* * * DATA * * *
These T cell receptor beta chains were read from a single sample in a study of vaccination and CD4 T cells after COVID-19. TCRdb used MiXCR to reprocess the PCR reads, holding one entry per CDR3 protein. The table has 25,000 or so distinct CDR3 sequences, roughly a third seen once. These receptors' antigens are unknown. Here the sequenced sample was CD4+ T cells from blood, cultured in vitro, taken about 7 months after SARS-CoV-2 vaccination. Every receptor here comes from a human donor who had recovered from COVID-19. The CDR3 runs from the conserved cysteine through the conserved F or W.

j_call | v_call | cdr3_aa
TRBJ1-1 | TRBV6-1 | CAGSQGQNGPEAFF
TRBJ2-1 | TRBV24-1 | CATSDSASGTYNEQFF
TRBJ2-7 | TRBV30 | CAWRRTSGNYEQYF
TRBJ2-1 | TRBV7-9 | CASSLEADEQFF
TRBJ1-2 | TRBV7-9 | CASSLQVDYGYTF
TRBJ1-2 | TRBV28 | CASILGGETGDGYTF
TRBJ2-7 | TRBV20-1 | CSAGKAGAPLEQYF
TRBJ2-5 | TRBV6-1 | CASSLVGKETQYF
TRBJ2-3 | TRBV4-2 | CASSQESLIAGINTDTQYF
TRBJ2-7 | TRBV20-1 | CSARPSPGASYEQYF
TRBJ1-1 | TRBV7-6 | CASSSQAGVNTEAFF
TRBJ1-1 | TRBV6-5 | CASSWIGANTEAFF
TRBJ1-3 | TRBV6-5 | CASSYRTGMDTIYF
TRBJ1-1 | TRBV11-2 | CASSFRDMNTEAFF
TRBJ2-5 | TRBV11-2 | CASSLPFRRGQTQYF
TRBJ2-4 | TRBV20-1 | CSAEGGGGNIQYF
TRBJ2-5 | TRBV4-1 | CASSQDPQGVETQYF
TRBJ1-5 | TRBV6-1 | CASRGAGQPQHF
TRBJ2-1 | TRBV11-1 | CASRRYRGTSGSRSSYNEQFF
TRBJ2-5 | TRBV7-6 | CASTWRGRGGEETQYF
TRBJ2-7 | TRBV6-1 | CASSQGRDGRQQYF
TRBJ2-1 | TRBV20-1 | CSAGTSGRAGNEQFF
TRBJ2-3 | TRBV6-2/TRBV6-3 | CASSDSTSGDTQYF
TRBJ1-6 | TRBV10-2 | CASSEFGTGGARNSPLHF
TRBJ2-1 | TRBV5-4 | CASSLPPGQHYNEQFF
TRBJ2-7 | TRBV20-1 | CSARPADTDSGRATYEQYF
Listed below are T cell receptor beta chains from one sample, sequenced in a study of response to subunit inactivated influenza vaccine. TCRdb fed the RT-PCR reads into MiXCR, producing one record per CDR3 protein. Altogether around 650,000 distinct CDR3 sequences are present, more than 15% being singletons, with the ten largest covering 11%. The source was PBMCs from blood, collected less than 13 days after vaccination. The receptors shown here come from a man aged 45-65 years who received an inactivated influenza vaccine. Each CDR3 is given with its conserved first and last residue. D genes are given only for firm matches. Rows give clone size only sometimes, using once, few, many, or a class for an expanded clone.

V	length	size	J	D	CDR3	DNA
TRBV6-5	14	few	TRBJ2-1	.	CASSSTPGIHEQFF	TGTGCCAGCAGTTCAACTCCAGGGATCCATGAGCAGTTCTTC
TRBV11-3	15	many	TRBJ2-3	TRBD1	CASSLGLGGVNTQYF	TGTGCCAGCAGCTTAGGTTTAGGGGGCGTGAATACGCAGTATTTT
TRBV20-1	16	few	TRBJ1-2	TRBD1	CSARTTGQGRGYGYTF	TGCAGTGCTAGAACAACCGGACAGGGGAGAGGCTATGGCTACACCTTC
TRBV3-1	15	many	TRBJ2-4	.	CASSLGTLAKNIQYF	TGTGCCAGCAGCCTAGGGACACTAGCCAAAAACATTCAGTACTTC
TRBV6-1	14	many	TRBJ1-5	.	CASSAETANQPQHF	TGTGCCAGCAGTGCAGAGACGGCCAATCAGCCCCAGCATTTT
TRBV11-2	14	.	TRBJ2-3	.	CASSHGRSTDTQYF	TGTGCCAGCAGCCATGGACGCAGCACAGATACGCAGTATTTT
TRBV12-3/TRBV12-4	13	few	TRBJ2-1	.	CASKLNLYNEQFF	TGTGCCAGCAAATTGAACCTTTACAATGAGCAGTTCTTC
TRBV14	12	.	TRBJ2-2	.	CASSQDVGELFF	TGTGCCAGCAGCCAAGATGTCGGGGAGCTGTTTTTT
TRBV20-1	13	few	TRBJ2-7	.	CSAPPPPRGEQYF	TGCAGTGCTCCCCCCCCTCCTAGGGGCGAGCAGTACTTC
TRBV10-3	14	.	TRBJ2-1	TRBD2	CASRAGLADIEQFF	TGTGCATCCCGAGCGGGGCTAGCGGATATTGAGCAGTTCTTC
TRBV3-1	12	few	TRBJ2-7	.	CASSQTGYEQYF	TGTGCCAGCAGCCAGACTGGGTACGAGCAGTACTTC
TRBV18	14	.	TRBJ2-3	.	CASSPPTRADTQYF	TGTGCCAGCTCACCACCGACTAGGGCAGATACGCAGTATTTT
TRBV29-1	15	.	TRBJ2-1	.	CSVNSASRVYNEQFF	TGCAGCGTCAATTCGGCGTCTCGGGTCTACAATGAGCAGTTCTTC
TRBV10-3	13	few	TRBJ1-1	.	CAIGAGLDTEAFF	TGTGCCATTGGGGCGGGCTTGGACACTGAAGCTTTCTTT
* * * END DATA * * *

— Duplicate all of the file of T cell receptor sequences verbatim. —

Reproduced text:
These T cell receptor beta chains were read from a single sample in a study of vaccination and CD4 T cells after COVID-19. TCRdb used MiXCR to reprocess the PCR reads, holding one entry per CDR3 protein. The table has 25,000 or so distinct CDR3 sequences, roughly a third seen once. These receptors' antigens are unknown. Here the sequenced sample was CD4+ T cells from blood, cultured in vitro, taken about 7 months after SARS-CoV-2 vaccination. Every receptor here comes from a human donor who had recovered from COVID-19. The CDR3 runs from the conserved cysteine through the conserved F or W.

j_call | v_call | cdr3_aa
TRBJ1-1 | TRBV6-1 | CAGSQGQNGPEAFF
TRBJ2-1 | TRBV24-1 | CATSDSASGTYNEQFF
TRBJ2-7 | TRBV30 | CAWRRTSGNYEQYF
TRBJ2-1 | TRBV7-9 | CASSLEADEQFF
TRBJ1-2 | TRBV7-9 | CASSLQVDYGYTF
TRBJ1-2 | TRBV28 | CASILGGETGDGYTF
TRBJ2-7 | TRBV20-1 | CSAGKAGAPLEQYF
TRBJ2-5 | TRBV6-1 | CASSLVGKETQYF
TRBJ2-3 | TRBV4-2 | CASSQESLIAGINTDTQYF
TRBJ2-7 | TRBV20-1 | CSARPSPGASYEQYF
TRBJ1-1 | TRBV7-6 | CASSSQAGVNTEAFF
TRBJ1-1 | TRBV6-5 | CASSWIGANTEAFF
TRBJ1-3 | TRBV6-5 | CASSYRTGMDTIYF
TRBJ1-1 | TRBV11-2 | CASSFRDMNTEAFF
TRBJ2-5 | TRBV11-2 | CASSLPFRRGQTQYF
TRBJ2-4 | TRBV20-1 | CSAEGGGGNIQYF
TRBJ2-5 | TRBV4-1 | CASSQDPQGVETQYF
TRBJ1-5 | TRBV6-1 | CASRGAGQPQHF
TRBJ2-1 | TRBV11-1 | CASRRYRGTSGSRSSYNEQFF
TRBJ2-5 | TRBV7-6 | CASTWRGRGGEETQYF
TRBJ2-7 | TRBV6-1 | CASSQGRDGRQQYF
TRBJ2-1 | TRBV20-1 | CSAGTSGRAGNEQFF
TRBJ2-3 | TRBV6-2/TRBV6-3 | CASSDSTSGDTQYF
TRBJ1-6 | TRBV10-2 | CASSEFGTGGARNSPLHF
TRBJ2-1 | TRBV5-4 | CASSLPPGQHYNEQFF
TRBJ2-7 | TRBV20-1 | CSARPADTDSGRATYEQYF
Listed below are T cell receptor beta chains from one sample, sequenced in a study of response to subunit inactivated influenza vaccine. TCRdb fed the RT-PCR reads into MiXCR, producing one record per CDR3 protein. Altogether around 650,000 distinct CDR3 sequences are present, more than 15% being singletons, with the ten largest covering 11%. The source was PBMCs from blood, collected less than 13 days after vaccination. The receptors shown here come from a man aged 45-65 years who received an inactivated influenza vaccine. Each CDR3 is given with its conserved first and last residue. D genes are given only for firm matches. Rows give clone size only sometimes, using once, few, many, or a class for an expanded clone.

V	length	size	J	D	CDR3	DNA
TRBV6-5	14	few	TRBJ2-1	.	CASSSTPGIHEQFF	TGTGCCAGCAGTTCAACTCCAGGGATCCATGAGCAGTTCTTC
TRBV11-3	15	many	TRBJ2-3	TRBD1	CASSLGLGGVNTQYF	TGTGCCAGCAGCTTAGGTTTAGGGGGCGTGAATACGCAGTATTTT
TRBV20-1	16	few	TRBJ1-2	TRBD1	CSARTTGQGRGYGYTF	TGCAGTGCTAGAACAACCGGACAGGGGAGAGGCTATGGCTACACCTTC
TRBV3-1	15	many	TRBJ2-4	.	CASSLGTLAKNIQYF	TGTGCCAGCAGCCTAGGGACACTAGCCAAAAACATTCAGTACTTC
TRBV6-1	14	many	TRBJ1-5	.	CASSAETANQPQHF	TGTGCCAGCAGTGCAGAGACGGCCAATCAGCCCCAGCATTTT
TRBV11-2	14	.	TRBJ2-3	.	CASSHGRSTDTQYF	TGTGCCAGCAGCCATGGACGCAGCACAGATACGCAGTATTTT
TRBV12-3/TRBV12-4	13	few	TRBJ2-1	.	CASKLNLYNEQFF	TGTGCCAGCAAATTGAACCTTTACAATGAGCAGTTCTTC
TRBV14	12	.	TRBJ2-2	.	CASSQDVGELFF	TGTGCCAGCAGCCAAGATGTCGGGGAGCTGTTTTTT
TRBV20-1	13	few	TRBJ2-7	.	CSAPPPPRGEQYF	TGCAGTGCTCCCCCCCCTCCTAGGGGCGAGCAGTACTTC
TRBV10-3	14	.	TRBJ2-1	TRBD2	CASRAGLADIEQFF	TGTGCATCCCGAGCGGGGCTAGCGGATATTGAGCAGTTCTTC
TRBV3-1	12	few	TRBJ2-7	.	CASSQTGYEQYF	TGTGCCAGCAGCCAGACTGGGTACGAGCAGTACTTC
TRBV18	14	.	TRBJ2-3	.	CASSPPTRADTQYF	TGTGCCAGCTCACCACCGACTAGGGCAGATACGCAGTATTTT
TRBV29-1	15	.	TRBJ2-1	.	CSVNSASRVYNEQFF	TGCAGCGTCAATTCGGCGTCTCGGGTCTACAATGAGCAGTTCTTC
TRBV10-3	13	few	TRBJ1-1	.	CAIGAGLDTEAFF	TGTGCCATTGGGGCGGGCTTGGACACTGAAGCTTTCTTT